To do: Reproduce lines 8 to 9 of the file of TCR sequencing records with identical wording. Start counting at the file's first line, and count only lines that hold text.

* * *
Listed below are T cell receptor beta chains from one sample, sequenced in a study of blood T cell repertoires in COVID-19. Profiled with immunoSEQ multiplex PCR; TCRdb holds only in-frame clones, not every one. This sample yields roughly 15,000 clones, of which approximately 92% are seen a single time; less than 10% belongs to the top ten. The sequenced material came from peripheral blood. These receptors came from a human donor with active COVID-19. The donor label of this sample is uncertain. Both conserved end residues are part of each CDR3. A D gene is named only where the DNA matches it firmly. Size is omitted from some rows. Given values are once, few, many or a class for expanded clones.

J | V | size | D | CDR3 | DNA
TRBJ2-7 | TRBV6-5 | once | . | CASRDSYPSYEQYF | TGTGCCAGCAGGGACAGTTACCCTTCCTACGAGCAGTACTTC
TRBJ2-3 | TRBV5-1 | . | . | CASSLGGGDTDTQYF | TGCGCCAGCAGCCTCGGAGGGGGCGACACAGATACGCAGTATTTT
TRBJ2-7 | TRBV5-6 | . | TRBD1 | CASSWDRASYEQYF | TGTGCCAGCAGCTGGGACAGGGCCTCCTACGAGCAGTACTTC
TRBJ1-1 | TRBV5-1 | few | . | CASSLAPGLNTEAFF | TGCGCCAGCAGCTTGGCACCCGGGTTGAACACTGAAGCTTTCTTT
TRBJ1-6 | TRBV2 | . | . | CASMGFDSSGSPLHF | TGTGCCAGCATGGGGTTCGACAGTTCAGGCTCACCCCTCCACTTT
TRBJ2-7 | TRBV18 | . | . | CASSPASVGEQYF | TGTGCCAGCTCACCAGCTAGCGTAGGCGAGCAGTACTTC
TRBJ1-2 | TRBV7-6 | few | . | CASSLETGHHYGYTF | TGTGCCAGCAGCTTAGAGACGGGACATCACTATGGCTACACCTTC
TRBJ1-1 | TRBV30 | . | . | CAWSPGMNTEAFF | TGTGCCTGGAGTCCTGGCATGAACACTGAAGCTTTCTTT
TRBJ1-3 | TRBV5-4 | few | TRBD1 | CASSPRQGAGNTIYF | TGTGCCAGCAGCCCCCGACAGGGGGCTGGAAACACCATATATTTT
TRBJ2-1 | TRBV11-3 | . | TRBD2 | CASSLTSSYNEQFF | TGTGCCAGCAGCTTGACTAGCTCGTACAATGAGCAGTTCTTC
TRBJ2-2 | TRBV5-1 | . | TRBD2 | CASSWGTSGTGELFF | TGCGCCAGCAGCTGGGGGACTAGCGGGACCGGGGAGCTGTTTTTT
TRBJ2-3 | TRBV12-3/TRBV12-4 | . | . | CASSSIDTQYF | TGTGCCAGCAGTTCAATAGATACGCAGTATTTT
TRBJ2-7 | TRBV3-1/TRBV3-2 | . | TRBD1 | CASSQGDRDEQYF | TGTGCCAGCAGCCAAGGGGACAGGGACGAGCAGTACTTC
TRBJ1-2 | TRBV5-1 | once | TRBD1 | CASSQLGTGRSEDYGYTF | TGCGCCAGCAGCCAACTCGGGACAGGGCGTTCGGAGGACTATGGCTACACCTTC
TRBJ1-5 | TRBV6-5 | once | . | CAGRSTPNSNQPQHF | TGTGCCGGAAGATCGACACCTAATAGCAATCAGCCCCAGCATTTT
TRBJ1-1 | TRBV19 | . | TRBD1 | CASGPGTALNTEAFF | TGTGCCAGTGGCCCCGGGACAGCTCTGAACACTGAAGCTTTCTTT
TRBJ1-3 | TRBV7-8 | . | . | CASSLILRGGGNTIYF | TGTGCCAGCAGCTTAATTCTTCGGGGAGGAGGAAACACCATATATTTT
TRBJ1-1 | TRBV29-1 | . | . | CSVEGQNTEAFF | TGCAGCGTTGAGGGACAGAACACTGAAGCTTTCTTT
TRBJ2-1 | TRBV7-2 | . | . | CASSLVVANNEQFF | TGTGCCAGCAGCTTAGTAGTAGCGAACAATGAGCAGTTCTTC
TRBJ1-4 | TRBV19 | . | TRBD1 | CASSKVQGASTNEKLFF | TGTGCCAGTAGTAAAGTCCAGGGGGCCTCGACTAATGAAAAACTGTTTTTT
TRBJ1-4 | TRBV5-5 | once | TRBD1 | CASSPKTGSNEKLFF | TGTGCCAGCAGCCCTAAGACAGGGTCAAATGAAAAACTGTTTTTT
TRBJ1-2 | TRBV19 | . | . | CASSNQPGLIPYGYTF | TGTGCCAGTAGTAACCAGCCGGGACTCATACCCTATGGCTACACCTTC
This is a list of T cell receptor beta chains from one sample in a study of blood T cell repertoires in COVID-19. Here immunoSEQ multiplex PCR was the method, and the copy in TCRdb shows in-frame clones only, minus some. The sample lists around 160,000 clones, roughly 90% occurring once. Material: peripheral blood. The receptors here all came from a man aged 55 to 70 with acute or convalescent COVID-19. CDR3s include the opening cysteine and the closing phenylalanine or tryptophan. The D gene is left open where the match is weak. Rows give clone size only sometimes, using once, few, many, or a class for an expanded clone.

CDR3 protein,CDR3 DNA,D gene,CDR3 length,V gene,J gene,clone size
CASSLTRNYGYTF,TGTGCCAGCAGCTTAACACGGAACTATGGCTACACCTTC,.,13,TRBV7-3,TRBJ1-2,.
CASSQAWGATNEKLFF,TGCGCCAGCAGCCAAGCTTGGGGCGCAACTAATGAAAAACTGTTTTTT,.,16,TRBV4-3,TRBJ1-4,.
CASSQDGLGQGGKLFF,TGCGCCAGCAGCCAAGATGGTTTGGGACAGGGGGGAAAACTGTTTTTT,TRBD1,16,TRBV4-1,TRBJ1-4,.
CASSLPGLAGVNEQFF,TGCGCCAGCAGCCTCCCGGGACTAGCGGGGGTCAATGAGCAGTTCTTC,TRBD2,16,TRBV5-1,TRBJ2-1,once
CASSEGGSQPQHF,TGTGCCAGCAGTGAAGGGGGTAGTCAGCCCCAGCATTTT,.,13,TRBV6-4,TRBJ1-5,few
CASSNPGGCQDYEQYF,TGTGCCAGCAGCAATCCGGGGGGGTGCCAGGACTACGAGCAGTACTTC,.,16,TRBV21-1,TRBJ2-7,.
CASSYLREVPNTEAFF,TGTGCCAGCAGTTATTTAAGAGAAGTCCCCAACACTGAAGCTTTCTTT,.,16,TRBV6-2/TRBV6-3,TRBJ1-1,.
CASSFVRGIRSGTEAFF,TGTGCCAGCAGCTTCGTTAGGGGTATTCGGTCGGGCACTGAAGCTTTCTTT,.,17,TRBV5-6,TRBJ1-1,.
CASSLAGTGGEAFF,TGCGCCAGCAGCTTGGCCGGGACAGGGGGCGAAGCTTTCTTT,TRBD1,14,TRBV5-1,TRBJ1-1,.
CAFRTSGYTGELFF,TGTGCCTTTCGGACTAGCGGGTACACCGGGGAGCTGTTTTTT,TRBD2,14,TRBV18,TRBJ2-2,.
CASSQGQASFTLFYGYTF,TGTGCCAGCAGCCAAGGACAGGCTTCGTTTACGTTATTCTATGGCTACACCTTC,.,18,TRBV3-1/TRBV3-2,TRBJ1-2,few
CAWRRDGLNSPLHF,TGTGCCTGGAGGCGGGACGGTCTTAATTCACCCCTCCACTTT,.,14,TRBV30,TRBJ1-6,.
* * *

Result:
TRBJ2-7 | TRBV18 | . | . | CASSPASVGEQYF | TGTGCCAGCTCACCAGCTAGCGTAGGCGAGCAGTACTTC
TRBJ1-2 | TRBV7-6 | few | . | CASSLETGHHYGYTF | TGTGCCAGCAGCTTAGAGACGGGACATCACTATGGCTACACCTTC